- Filibustiers De Graff (NPBtL)
- French Buccaneers (Core, NPBtL)
- French Canadian Privateers (FotF, RtB)
- French Privateers (RtB)
- French Royal Navy (NPBtL, RtB)
- Iberville’s Expeditionary Force (FotF)
- Armada de Barlovento (NPBtL)
- Guarda Costas (Core, NPBtL, RtB)
- Juan Corso’s Corsairs (NPBtL)
- Los Corsarios de Pardal (Core, NPBtL)
- Ostend Privateers (NPBtL)
- Pargo’s Marineros (RtB)
- Spanish Armada (RtB)
- Spanish Corsairs (NPBtL)
- Dutch Marine (RtB)
- Dutch Navy (NPBtL)
- Dutch Privateers (NPBtL)
- Heyn’s Commissievaarders (NPBtL)
- Blackbeard’s Men (RtB)
- Caesar’s Men (RtB)
- Golden Age Pirates (RtB)
- The Flying Gang (RtB)
- Brethren of the Coast (Core, NPBtL)
- Pirates (NPBtL)
- The Last Buccaneers (RtB)
- Wabanaki (FotF, RtB)
- Iroquois (FotF, RtB)
- Northeastern Woodland Tribes (FotF, RtB)
Core = Core Rules; FotF = FIre on the Frontier; NPBtL = No Peace Beyond the Line; RtB = Raise the Black;
Strong Commanders for Fast Boarding Lists
When choosing a Commander for a Boarding List, there are a few key things to look out for. First off you want a decent command range so you can command several units to board simultaneously if possible. The second thing to look for are rules like Cold Blooded, Bold, Elan, Inspiring, Very Inspiring, and Aggressive Commander. You will want Inspiring or Very Inspiring to help manage fatigue. Nothing destroys a good boarding action like getting chased back to your own ship and being forced to spend a turn Rallying!
Medium Cost (11-25)
- Blas Miguel (25)
- Robert Searle (25)
- Experienced Southern Tribes (15)
- Captain Tabary (25)
- Charles Vane (18)
- Black Caesar (22)
- Any Experienced Standard Commander with good boarding rules.
High Cost (26+)
- Juan Corso (35)
- Pierre Lemoyne d’Iberville (30)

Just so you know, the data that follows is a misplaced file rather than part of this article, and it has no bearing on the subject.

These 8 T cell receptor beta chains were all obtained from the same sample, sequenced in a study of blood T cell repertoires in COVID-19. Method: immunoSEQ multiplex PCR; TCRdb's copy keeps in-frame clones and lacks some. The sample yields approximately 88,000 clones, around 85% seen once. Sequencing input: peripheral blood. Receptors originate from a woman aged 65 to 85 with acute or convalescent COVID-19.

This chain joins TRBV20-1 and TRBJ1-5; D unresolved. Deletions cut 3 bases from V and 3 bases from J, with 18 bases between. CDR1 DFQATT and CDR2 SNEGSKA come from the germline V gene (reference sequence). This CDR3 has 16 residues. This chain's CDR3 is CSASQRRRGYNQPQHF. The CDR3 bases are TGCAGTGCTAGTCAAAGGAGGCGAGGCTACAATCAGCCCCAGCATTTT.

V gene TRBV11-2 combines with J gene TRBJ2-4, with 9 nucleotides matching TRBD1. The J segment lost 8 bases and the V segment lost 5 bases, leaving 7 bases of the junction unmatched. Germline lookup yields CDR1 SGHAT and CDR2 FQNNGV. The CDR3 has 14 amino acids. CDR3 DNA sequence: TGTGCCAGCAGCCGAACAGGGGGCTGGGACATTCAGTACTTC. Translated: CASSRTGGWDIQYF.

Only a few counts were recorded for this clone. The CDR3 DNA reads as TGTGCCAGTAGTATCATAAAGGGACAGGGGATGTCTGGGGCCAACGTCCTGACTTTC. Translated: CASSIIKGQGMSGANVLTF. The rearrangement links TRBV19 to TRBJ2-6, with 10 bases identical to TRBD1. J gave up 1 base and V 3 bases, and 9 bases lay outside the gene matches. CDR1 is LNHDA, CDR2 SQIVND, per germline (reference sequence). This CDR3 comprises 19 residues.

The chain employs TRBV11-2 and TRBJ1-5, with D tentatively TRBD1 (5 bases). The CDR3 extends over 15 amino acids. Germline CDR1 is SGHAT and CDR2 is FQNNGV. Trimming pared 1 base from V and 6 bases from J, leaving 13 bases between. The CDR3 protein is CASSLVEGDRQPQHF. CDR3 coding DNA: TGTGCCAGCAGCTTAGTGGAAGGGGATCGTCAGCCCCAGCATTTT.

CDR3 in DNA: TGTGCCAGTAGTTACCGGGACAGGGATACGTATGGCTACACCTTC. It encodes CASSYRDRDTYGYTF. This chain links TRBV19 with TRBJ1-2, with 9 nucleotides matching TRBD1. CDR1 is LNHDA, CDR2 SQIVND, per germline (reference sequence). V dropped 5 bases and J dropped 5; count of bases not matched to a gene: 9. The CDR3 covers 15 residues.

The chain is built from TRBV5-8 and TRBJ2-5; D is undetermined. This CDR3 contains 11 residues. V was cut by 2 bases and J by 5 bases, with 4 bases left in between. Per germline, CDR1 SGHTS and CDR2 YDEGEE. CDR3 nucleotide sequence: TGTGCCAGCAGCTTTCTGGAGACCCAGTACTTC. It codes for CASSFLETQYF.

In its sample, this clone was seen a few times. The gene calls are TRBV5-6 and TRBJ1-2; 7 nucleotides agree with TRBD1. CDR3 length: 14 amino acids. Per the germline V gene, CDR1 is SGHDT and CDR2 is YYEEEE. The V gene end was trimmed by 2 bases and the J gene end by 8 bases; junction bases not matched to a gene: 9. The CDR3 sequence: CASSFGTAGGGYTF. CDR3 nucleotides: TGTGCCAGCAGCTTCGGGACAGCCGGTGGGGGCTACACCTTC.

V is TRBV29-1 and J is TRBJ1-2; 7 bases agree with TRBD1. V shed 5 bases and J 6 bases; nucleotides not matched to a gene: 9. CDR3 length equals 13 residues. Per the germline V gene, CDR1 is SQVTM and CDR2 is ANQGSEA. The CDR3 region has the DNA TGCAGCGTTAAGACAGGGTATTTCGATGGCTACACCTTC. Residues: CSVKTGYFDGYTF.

- Piet Heyn (40)
- King Golden Cap (34)
- Blackbeard (32)
- Woodes Rogers (32)
- Caesar of Echota (26)
Examples of Fast Boarding Forces
Dutch Boarding Brig
This list is for non-pirate nations where the standard sailor unit is 4 point each. This privateer brigantine has the Freshly Careened Hull Upgrade for a free move after deployment and is speed 5 when Large so long as there is a unit assigned to the sheets and shrouds. Pick the unit of Zeeliden with no pistols to handle this requirement. The European Sailors with Muskets and a Sharpshooter are meant to go on the front of the ship, where you would use them to try and suppress any swivels while moving in.
The goal is to fly in while taking as few casualties as possible. The Commander should have Cold-Blooded to help your charging units once you board. The Reformado will also help you get an extra Grapple throw if you fail the first time. The unit of Zeeliden without pistols may seem odd, but serve as a block of men you can charge with, and while they don’t have pistols, hitting on 5s due to Hard Chargers and possibly 4s when the Commander uses Cold-Blooded on them to charge a unit with more fatigue can be devastating.
Flying Gang Boarding Balandra